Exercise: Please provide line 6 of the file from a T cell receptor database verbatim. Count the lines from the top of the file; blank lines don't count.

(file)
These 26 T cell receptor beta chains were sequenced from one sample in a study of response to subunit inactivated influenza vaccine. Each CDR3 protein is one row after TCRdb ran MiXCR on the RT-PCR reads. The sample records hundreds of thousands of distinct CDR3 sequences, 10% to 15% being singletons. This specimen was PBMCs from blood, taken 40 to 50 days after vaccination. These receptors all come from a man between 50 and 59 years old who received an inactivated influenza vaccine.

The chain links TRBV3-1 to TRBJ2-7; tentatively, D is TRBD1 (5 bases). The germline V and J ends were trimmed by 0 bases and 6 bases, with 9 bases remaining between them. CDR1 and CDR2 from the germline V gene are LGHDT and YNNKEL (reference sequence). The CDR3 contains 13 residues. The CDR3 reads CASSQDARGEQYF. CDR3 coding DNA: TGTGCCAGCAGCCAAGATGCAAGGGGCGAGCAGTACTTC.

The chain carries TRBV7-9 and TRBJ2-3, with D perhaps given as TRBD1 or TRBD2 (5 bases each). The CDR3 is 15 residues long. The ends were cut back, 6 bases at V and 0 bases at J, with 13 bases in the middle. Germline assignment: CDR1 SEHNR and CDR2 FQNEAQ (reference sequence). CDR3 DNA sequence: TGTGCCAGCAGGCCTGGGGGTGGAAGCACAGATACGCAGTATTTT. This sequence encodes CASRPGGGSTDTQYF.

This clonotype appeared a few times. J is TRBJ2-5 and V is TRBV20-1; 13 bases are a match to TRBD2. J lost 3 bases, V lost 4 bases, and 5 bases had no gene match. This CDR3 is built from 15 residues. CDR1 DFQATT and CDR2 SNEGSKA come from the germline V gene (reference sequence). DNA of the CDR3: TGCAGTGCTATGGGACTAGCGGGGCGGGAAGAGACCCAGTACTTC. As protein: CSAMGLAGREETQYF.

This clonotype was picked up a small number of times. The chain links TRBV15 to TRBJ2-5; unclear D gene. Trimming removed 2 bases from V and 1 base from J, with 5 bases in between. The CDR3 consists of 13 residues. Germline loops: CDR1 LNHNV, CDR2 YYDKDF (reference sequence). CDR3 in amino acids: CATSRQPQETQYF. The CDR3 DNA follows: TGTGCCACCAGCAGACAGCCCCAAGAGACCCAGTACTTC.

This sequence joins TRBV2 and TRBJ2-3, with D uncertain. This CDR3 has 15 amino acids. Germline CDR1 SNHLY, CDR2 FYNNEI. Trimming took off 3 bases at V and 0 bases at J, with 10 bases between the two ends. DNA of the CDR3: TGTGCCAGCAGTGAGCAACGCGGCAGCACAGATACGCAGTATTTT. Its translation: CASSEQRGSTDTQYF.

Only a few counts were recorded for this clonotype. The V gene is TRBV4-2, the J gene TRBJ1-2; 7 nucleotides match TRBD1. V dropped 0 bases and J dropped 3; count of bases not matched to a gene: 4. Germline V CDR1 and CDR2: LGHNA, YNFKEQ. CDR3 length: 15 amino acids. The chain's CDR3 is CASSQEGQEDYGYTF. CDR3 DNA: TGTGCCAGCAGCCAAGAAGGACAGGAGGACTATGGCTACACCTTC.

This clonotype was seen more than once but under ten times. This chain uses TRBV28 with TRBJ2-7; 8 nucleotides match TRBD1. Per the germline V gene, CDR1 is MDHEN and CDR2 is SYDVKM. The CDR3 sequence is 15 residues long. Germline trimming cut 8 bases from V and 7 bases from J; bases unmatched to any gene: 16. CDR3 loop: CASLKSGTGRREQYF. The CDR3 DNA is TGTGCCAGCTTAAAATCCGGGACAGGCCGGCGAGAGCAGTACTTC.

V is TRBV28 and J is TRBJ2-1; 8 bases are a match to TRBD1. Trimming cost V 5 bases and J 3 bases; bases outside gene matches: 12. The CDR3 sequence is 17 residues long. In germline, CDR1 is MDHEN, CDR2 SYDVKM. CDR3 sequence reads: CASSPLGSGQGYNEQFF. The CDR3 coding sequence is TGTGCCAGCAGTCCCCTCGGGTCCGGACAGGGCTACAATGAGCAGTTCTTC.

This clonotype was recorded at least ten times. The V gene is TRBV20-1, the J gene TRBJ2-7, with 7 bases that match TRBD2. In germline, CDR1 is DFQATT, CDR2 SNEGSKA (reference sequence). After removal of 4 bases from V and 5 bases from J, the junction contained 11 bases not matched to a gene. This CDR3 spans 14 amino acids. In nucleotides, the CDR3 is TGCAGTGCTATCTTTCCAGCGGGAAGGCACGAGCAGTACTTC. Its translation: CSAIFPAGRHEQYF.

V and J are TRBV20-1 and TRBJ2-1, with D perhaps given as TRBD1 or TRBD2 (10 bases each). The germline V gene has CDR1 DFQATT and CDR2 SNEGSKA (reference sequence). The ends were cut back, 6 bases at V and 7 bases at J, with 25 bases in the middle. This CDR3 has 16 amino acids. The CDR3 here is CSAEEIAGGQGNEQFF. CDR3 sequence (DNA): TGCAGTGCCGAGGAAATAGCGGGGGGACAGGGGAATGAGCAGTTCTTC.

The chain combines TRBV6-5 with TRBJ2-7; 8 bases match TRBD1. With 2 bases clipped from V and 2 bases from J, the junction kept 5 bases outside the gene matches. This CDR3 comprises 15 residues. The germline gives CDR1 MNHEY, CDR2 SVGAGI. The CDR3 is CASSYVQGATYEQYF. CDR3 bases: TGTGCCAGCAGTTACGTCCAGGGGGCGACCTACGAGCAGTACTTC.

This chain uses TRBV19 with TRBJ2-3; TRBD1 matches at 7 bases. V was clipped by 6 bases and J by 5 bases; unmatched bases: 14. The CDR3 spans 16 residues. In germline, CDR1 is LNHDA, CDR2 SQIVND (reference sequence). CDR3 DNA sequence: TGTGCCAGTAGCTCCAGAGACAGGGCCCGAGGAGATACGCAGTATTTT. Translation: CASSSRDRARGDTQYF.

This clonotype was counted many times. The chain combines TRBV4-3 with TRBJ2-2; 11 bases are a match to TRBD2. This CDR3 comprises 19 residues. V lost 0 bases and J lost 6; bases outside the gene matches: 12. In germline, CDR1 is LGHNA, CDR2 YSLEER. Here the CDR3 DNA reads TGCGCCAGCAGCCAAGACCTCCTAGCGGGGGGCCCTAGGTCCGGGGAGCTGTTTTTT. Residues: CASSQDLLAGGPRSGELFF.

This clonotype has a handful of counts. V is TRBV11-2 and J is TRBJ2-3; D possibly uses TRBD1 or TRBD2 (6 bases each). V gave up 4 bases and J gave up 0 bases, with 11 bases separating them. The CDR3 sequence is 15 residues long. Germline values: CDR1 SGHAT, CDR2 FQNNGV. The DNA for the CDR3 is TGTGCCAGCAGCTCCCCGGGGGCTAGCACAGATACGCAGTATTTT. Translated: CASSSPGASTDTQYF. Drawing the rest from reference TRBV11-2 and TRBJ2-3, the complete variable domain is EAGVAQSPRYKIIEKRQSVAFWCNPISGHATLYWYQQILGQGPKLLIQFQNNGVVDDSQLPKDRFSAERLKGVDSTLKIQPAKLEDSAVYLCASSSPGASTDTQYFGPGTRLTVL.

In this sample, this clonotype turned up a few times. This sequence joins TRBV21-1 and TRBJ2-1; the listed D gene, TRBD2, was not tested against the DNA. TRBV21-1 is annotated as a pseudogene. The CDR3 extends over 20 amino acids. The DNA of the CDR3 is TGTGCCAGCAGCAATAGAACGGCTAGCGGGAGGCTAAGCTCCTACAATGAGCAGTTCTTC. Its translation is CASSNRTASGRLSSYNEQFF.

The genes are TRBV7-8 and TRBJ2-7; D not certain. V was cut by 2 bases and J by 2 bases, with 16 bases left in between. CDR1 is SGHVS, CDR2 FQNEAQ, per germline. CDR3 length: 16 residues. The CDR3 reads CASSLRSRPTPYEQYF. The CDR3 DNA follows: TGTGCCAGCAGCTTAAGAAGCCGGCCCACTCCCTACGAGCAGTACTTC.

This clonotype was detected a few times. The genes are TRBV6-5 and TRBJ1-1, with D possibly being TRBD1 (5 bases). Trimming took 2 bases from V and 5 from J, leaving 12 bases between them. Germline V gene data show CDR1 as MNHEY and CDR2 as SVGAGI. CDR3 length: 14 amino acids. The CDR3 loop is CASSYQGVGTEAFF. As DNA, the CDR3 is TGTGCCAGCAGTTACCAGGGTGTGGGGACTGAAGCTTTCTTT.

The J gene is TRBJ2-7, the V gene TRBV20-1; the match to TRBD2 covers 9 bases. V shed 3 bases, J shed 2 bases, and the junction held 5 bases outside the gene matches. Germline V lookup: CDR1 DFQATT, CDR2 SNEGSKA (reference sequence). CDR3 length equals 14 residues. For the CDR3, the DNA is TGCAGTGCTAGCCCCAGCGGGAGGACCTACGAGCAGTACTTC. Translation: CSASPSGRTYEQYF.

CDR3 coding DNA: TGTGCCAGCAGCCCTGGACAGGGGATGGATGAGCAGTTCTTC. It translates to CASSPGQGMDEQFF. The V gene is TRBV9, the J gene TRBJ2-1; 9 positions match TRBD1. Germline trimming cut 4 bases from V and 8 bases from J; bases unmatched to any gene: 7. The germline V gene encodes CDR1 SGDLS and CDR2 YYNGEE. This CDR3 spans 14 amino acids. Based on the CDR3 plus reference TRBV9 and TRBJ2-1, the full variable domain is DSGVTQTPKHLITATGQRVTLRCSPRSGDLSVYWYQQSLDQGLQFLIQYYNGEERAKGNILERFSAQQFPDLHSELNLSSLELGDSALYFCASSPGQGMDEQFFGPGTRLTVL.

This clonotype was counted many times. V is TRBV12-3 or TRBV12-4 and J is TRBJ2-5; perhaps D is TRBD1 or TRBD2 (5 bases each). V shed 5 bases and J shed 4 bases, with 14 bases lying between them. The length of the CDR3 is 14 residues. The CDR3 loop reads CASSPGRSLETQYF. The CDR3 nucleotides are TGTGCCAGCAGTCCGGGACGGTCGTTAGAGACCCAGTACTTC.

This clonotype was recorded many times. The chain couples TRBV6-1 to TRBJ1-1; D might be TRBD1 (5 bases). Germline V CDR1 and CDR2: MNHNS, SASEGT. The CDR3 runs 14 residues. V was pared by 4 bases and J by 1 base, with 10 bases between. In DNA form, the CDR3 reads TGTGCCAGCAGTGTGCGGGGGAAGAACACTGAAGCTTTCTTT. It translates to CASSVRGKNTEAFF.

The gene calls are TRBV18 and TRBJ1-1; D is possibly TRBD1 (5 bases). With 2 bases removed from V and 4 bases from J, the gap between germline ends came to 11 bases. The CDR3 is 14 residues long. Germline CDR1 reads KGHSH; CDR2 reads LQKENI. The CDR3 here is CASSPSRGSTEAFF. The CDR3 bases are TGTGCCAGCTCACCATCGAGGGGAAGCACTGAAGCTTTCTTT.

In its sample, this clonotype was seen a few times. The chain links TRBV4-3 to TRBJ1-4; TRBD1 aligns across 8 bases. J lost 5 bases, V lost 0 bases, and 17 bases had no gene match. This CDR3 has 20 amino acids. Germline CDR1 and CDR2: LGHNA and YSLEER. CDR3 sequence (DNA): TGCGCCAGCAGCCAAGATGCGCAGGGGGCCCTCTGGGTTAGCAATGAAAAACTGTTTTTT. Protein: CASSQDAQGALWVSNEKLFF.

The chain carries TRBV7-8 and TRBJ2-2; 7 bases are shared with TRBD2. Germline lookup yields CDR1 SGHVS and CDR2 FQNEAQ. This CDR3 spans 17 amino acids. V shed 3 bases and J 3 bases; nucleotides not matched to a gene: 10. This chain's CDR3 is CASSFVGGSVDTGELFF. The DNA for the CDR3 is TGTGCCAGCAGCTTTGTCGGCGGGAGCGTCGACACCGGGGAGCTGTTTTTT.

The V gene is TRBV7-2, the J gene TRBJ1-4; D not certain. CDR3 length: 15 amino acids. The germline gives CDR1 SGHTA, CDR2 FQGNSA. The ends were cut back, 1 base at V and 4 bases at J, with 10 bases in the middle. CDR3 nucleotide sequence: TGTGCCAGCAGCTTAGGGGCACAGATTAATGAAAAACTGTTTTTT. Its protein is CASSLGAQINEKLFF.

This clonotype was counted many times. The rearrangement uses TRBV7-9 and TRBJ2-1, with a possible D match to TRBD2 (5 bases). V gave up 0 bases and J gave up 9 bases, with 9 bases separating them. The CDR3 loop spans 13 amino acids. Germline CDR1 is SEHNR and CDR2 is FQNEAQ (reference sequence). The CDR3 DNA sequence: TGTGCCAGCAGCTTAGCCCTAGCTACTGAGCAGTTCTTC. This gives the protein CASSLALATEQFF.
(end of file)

This sequence joins TRBV2 and TRBJ2-3, with D uncertain. This CDR3 has 15 amino acids. Germline CDR1 SNHLY, CDR2 FYNNEI. Trimming took off 3 bases at V and 0 bases at J, with 10 bases between the two ends. DNA of the CDR3: TGTGCCAGCAGTGAGCAACGCGGCAGCACAGATACGCAGTATTTT. Its translation: CASSEQRGSTDTQYF.